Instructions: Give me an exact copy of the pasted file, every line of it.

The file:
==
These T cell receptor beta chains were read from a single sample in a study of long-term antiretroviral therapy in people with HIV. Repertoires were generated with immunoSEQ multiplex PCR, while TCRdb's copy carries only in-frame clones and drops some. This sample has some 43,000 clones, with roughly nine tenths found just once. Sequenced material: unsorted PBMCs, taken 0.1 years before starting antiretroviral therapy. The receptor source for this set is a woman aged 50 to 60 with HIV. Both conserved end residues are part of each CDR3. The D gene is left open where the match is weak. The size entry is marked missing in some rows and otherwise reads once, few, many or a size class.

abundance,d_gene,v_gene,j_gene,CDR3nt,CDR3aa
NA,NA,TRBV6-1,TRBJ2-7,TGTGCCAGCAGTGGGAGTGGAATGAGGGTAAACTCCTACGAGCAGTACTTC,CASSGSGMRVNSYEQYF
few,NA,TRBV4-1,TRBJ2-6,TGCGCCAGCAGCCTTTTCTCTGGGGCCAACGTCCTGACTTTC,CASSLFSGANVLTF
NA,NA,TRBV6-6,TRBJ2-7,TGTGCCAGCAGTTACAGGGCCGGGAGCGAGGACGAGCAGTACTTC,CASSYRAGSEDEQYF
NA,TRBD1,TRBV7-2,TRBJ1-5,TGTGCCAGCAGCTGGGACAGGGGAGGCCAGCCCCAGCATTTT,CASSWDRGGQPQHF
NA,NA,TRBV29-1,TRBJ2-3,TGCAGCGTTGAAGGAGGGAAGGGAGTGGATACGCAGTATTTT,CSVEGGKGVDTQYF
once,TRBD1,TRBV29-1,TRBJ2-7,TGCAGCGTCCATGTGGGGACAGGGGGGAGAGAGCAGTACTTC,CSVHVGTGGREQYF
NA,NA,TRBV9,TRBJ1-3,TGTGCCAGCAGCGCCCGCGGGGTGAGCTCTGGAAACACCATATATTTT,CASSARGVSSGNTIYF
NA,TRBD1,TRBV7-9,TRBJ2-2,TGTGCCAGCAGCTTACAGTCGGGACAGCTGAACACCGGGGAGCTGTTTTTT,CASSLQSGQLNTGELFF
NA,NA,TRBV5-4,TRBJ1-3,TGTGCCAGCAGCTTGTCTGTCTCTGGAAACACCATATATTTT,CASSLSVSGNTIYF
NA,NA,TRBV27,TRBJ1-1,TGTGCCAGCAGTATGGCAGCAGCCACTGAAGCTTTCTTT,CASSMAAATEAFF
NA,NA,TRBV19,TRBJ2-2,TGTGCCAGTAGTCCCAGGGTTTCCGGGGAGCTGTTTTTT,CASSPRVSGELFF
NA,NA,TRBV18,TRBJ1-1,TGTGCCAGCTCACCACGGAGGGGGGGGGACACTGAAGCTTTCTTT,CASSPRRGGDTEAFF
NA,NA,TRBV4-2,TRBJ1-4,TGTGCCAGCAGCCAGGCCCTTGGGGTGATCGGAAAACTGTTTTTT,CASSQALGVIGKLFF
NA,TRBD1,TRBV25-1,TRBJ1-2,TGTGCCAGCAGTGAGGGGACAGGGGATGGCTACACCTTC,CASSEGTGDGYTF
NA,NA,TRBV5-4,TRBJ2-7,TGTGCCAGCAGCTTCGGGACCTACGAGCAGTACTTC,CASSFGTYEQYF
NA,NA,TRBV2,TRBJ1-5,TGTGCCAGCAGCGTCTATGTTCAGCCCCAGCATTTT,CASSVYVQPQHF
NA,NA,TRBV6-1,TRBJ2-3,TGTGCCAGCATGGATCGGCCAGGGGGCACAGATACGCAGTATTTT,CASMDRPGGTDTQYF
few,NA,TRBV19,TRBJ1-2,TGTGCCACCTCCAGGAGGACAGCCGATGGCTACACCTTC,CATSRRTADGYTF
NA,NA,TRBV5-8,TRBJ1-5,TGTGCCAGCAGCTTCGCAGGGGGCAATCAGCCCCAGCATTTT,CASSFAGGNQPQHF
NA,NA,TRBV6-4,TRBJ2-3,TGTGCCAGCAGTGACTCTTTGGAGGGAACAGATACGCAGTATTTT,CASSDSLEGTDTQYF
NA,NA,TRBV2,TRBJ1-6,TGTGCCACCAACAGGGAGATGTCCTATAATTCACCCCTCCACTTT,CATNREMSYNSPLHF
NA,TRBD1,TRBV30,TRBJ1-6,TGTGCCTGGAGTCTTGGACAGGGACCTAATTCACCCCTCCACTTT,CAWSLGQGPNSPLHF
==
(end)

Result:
These T cell receptor beta chains were read from a single sample in a study of long-term antiretroviral therapy in people with HIV. Repertoires were generated with immunoSEQ multiplex PCR, while TCRdb's copy carries only in-frame clones and drops some. This sample has some 43,000 clones, with roughly nine tenths found just once. Sequenced material: unsorted PBMCs, taken 0.1 years before starting antiretroviral therapy. The receptor source for this set is a woman aged 50 to 60 with HIV. Both conserved end residues are part of each CDR3. The D gene is left open where the match is weak. The size entry is marked missing in some rows and otherwise reads once, few, many or a size class.

abundance,d_gene,v_gene,j_gene,CDR3nt,CDR3aa
NA,NA,TRBV6-1,TRBJ2-7,TGTGCCAGCAGTGGGAGTGGAATGAGGGTAAACTCCTACGAGCAGTACTTC,CASSGSGMRVNSYEQYF
few,NA,TRBV4-1,TRBJ2-6,TGCGCCAGCAGCCTTTTCTCTGGGGCCAACGTCCTGACTTTC,CASSLFSGANVLTF
NA,NA,TRBV6-6,TRBJ2-7,TGTGCCAGCAGTTACAGGGCCGGGAGCGAGGACGAGCAGTACTTC,CASSYRAGSEDEQYF
NA,TRBD1,TRBV7-2,TRBJ1-5,TGTGCCAGCAGCTGGGACAGGGGAGGCCAGCCCCAGCATTTT,CASSWDRGGQPQHF
NA,NA,TRBV29-1,TRBJ2-3,TGCAGCGTTGAAGGAGGGAAGGGAGTGGATACGCAGTATTTT,CSVEGGKGVDTQYF
once,TRBD1,TRBV29-1,TRBJ2-7,TGCAGCGTCCATGTGGGGACAGGGGGGAGAGAGCAGTACTTC,CSVHVGTGGREQYF
NA,NA,TRBV9,TRBJ1-3,TGTGCCAGCAGCGCCCGCGGGGTGAGCTCTGGAAACACCATATATTTT,CASSARGVSSGNTIYF
NA,TRBD1,TRBV7-9,TRBJ2-2,TGTGCCAGCAGCTTACAGTCGGGACAGCTGAACACCGGGGAGCTGTTTTTT,CASSLQSGQLNTGELFF
NA,NA,TRBV5-4,TRBJ1-3,TGTGCCAGCAGCTTGTCTGTCTCTGGAAACACCATATATTTT,CASSLSVSGNTIYF
NA,NA,TRBV27,TRBJ1-1,TGTGCCAGCAGTATGGCAGCAGCCACTGAAGCTTTCTTT,CASSMAAATEAFF
NA,NA,TRBV19,TRBJ2-2,TGTGCCAGTAGTCCCAGGGTTTCCGGGGAGCTGTTTTTT,CASSPRVSGELFF
NA,NA,TRBV18,TRBJ1-1,TGTGCCAGCTCACCACGGAGGGGGGGGGACACTGAAGCTTTCTTT,CASSPRRGGDTEAFF
NA,NA,TRBV4-2,TRBJ1-4,TGTGCCAGCAGCCAGGCCCTTGGGGTGATCGGAAAACTGTTTTTT,CASSQALGVIGKLFF
NA,TRBD1,TRBV25-1,TRBJ1-2,TGTGCCAGCAGTGAGGGGACAGGGGATGGCTACACCTTC,CASSEGTGDGYTF
NA,NA,TRBV5-4,TRBJ2-7,TGTGCCAGCAGCTTCGGGACCTACGAGCAGTACTTC,CASSFGTYEQYF
NA,NA,TRBV2,TRBJ1-5,TGTGCCAGCAGCGTCTATGTTCAGCCCCAGCATTTT,CASSVYVQPQHF
NA,NA,TRBV6-1,TRBJ2-3,TGTGCCAGCATGGATCGGCCAGGGGGCACAGATACGCAGTATTTT,CASMDRPGGTDTQYF
few,NA,TRBV19,TRBJ1-2,TGTGCCACCTCCAGGAGGACAGCCGATGGCTACACCTTC,CATSRRTADGYTF
NA,NA,TRBV5-8,TRBJ1-5,TGTGCCAGCAGCTTCGCAGGGGGCAATCAGCCCCAGCATTTT,CASSFAGGNQPQHF
NA,NA,TRBV6-4,TRBJ2-3,TGTGCCAGCAGTGACTCTTTGGAGGGAACAGATACGCAGTATTTT,CASSDSLEGTDTQYF
NA,NA,TRBV2,TRBJ1-6,TGTGCCACCAACAGGGAGATGTCCTATAATTCACCCCTCCACTTT,CATNREMSYNSPLHF
NA,TRBD1,TRBV30,TRBJ1-6,TGTGCCTGGAGTCTTGGACAGGGACCTAATTCACCCCTCCACTTT,CAWSLGQGPNSPLHF